Eye For Film >> Movies >> On Fire (2023) Film Review
Reviewed by: Jennie Kermode
In November 2018, the seventh deadliest wildfire in US history ripped through California and destroyed the entire town of Paradise, along with numerous other homes. A combination of wind changes and unexpected behaviour on the part of the fire meant that evacuations happened only at the last minute and many people who had thought themselves safe abruptly faced danger. Given the location of this event, it embedded itself deep in the psyche of many in he state’s filmmaking community. Five years later, Peter Facinelli and Nick Lyon’s film attempts to capture something of the experience of those directly involved.
Facinelli plays Dave, a construction company owner who lives in a comfortable woodland trailer home with his father George (Lance Henriksen), teenage son Clay (Asher Angel) and wife Sarah (Fiona Dourif), who is eight months pregnant. George is experiencing mental decline and uses it as an excuse to bully Sarah, whom he seems to resent in part because she reminds him of his dead wife, whose pictures he looks at all the time. This means that there’s plenty of tension in the family before things go wrong, and we are never allowed to doubt that it will, even though the characters do.
Like this residents of the ill-fated Paradise, they know that there is wildfire in the area but are comforted by early assurances that it’s going in a different direction. Dave feels confident enough to leave his family alone whilst he goes to the nearby hardware store for supplies. Whilst he’s there, however, the situation changes. At officer at a roadblock tells him he is not allowed to return to his home. Sarah has to get the uncooperative George and increasingly panicky Clay out of the house by herself and attempt to escape the encroaching flames, but nothing goes to plan.
It’s not a complex story and the characters, though sympathetic, don’t have much depth. Henriksen is impressive as ever and does a lot with his limited screentime, but the others have less room for manoeuvre, their characters constantly forced to react to events rather than making meaningful choices, so that we don’t get much opportunity to get to know them. It doesn’t help that Sarah’s pregnancy plays out in precisely the way you’d expect for a disaster movie. That said, there’s still plenty to engage with, as the fire effects are handled well and it’s really this monstrous inferno which dominates the screen.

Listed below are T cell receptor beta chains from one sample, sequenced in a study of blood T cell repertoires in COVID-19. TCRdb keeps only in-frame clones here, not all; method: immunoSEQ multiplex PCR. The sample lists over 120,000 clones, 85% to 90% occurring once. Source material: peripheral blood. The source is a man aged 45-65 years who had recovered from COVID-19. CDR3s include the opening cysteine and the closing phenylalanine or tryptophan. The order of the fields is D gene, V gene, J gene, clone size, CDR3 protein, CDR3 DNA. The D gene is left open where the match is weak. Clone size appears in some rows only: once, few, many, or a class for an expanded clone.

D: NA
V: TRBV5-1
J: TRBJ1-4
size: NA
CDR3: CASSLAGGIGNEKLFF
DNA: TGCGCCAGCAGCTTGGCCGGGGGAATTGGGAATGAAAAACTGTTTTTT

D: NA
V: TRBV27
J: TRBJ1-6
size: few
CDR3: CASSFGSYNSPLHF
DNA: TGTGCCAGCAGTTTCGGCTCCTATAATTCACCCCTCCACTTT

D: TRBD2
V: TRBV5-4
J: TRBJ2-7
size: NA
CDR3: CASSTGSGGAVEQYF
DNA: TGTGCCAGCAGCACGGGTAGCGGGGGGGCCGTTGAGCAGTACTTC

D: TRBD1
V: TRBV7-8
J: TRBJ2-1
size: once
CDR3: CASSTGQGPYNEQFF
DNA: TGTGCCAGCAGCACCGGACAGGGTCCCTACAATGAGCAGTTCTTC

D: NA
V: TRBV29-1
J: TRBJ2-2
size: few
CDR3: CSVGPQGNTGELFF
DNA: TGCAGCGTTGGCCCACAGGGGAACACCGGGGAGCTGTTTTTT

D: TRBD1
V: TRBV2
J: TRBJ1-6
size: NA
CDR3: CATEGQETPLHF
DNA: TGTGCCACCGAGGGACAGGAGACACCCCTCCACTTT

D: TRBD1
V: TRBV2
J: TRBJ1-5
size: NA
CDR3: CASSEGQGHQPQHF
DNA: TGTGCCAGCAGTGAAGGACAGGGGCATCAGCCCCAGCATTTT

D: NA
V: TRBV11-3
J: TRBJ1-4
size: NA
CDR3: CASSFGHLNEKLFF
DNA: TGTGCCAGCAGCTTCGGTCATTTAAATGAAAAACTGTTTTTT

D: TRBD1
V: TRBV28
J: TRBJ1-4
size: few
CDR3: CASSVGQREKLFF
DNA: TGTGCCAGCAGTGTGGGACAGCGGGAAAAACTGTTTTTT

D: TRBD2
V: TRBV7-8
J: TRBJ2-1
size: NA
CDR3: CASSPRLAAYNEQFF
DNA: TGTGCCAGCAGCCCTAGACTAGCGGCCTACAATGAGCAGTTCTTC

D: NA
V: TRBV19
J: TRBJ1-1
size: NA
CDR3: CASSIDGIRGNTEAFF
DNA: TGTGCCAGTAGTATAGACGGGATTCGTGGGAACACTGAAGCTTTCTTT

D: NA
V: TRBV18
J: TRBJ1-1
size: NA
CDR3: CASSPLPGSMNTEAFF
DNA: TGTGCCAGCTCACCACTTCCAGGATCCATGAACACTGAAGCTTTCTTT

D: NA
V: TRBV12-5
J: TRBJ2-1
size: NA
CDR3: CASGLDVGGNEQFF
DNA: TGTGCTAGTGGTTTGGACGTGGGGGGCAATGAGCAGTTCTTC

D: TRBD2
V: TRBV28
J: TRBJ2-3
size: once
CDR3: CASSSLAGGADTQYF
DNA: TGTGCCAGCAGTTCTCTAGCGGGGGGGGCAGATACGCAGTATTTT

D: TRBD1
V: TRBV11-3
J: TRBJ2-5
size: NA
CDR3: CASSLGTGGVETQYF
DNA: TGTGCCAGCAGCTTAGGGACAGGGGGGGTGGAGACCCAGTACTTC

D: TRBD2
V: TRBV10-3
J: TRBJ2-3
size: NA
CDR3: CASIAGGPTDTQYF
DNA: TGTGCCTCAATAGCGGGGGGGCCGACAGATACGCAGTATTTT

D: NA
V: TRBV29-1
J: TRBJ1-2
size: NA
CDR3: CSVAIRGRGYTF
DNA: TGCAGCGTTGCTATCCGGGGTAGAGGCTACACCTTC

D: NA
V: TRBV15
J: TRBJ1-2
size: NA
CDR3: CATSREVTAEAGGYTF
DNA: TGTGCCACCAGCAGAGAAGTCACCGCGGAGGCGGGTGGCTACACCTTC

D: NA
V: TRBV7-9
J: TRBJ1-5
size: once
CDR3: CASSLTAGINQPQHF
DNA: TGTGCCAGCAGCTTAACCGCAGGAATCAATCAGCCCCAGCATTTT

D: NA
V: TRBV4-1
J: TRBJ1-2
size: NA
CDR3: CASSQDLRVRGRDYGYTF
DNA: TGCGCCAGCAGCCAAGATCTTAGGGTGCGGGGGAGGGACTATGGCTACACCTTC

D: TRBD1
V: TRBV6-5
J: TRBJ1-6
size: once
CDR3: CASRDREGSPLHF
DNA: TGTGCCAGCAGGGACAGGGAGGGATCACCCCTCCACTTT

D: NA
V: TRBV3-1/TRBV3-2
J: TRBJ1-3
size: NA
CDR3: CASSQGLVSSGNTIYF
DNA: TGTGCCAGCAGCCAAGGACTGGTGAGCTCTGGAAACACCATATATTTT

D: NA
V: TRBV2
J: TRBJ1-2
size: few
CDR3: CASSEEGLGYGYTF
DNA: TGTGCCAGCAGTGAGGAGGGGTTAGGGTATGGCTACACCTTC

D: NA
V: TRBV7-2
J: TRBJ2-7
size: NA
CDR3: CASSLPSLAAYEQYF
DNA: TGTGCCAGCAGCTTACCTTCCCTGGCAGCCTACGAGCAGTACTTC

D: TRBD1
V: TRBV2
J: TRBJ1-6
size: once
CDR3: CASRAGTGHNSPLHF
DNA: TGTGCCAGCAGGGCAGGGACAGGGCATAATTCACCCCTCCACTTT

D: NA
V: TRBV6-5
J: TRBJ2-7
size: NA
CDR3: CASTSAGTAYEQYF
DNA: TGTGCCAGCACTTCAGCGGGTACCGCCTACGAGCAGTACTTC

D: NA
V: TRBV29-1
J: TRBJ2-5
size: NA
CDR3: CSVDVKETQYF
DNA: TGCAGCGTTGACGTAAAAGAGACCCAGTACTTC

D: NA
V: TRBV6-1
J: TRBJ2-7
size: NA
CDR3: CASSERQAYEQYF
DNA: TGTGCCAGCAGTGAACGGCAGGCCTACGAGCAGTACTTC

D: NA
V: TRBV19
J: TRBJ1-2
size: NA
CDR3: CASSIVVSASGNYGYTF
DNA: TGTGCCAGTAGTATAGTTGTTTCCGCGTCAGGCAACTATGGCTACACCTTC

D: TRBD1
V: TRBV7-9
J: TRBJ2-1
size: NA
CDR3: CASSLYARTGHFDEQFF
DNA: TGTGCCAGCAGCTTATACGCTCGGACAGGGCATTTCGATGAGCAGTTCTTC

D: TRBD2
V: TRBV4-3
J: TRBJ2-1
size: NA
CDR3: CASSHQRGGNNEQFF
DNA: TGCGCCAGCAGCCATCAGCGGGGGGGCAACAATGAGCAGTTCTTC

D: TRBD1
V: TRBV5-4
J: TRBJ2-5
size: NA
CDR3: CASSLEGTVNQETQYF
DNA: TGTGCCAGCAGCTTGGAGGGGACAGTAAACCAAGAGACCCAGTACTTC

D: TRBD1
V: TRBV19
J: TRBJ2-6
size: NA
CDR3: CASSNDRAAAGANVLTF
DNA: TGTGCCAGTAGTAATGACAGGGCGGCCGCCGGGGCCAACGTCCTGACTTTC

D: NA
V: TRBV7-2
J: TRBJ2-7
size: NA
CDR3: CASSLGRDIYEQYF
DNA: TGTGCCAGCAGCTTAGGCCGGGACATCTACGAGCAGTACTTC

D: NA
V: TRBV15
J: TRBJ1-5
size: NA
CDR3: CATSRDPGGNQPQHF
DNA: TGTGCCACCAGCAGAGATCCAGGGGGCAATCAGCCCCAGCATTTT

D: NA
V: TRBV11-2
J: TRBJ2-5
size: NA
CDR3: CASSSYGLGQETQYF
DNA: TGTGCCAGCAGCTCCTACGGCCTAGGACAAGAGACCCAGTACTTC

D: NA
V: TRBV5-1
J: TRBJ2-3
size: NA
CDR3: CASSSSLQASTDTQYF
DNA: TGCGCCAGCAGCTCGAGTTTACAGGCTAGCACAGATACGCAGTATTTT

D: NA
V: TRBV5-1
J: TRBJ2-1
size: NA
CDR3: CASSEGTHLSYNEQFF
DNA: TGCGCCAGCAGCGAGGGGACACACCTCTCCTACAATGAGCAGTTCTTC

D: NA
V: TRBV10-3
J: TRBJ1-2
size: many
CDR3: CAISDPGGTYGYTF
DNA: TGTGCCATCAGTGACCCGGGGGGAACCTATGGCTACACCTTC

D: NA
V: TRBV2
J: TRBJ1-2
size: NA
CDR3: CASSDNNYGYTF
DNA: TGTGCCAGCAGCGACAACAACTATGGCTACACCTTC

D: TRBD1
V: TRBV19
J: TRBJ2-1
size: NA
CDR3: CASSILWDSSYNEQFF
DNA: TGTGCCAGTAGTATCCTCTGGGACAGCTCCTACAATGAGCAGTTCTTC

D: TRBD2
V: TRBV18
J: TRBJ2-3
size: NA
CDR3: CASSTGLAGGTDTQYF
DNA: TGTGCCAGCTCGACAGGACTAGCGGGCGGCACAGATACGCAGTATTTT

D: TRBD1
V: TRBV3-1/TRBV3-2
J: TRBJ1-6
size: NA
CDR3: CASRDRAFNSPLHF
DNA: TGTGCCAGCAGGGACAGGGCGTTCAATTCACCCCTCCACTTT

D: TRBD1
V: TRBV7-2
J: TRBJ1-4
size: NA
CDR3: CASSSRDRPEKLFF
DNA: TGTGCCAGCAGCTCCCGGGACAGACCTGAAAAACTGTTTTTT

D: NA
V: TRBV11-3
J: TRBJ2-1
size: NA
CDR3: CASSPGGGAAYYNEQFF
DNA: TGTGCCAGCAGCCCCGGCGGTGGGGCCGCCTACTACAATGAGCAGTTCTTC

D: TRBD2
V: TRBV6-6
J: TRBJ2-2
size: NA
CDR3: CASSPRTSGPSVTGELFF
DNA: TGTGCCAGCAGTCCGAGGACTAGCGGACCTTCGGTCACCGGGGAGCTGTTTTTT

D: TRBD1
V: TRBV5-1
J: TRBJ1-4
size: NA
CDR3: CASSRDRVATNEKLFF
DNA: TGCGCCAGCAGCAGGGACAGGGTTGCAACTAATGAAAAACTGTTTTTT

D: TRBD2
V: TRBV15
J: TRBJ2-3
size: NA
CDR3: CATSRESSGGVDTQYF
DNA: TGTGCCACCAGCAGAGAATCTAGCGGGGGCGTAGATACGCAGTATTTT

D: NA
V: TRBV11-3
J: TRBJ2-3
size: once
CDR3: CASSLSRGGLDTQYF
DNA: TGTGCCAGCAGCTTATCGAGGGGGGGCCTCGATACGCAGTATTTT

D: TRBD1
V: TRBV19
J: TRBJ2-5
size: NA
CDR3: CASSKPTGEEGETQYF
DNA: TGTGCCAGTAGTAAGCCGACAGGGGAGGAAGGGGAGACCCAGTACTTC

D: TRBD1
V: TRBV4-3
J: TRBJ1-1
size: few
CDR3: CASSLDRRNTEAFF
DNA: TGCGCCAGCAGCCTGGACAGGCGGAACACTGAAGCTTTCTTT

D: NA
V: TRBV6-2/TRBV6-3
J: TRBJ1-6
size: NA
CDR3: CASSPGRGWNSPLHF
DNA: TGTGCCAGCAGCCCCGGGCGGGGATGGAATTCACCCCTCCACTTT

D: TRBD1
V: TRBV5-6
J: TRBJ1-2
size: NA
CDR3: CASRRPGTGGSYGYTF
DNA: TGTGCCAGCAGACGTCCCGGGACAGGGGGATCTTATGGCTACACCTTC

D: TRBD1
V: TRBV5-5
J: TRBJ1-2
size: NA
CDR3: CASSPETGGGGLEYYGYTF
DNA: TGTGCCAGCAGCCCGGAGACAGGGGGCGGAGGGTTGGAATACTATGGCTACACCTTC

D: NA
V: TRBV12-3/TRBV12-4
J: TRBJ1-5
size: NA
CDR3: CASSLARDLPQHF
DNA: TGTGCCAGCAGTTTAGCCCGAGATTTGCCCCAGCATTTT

As the family members struggle to find each other again, try to follow advice about checkpoints and rescues and are repeatedly thwarted, the fire and the smoke continually pursue them, sometimes lurking just out of sight, sometimes seeming omnipresent as familiar surroundings become nightmarish in aspect. There are hints at institutional failings which echo the inquiries held after the Paradise fire. The hardware store owner tells Dave that evacuation is supposed to be done by zone and the roads won’t support everyone leaving at once. We meet other people who are trying to escape, and some for whom it is clearly too late. We also cut away, from time to time, to an emergency services call operator whose quiet struggle to keep doing her job in spite of the horrific things she’s hearing puts all the rest in context. Ashlei Foushee is excellent in this role and deserves serious notice.
By keeping the drama as small as it does, the film has more time to concentrate on the disaster itself, which is what most viewers will really be there for. It won’t tell you anything you don’t already know or show you anything you haven’t seen on the news, but it serves as a reminder of the human cost of each such conflagration and, in pointing out the international context – the increasing number of such fires all around the planet each year – emphasises that this is something which will happen again, and which we need to get better at dealing with.Reviewed on: 28 Sep 2023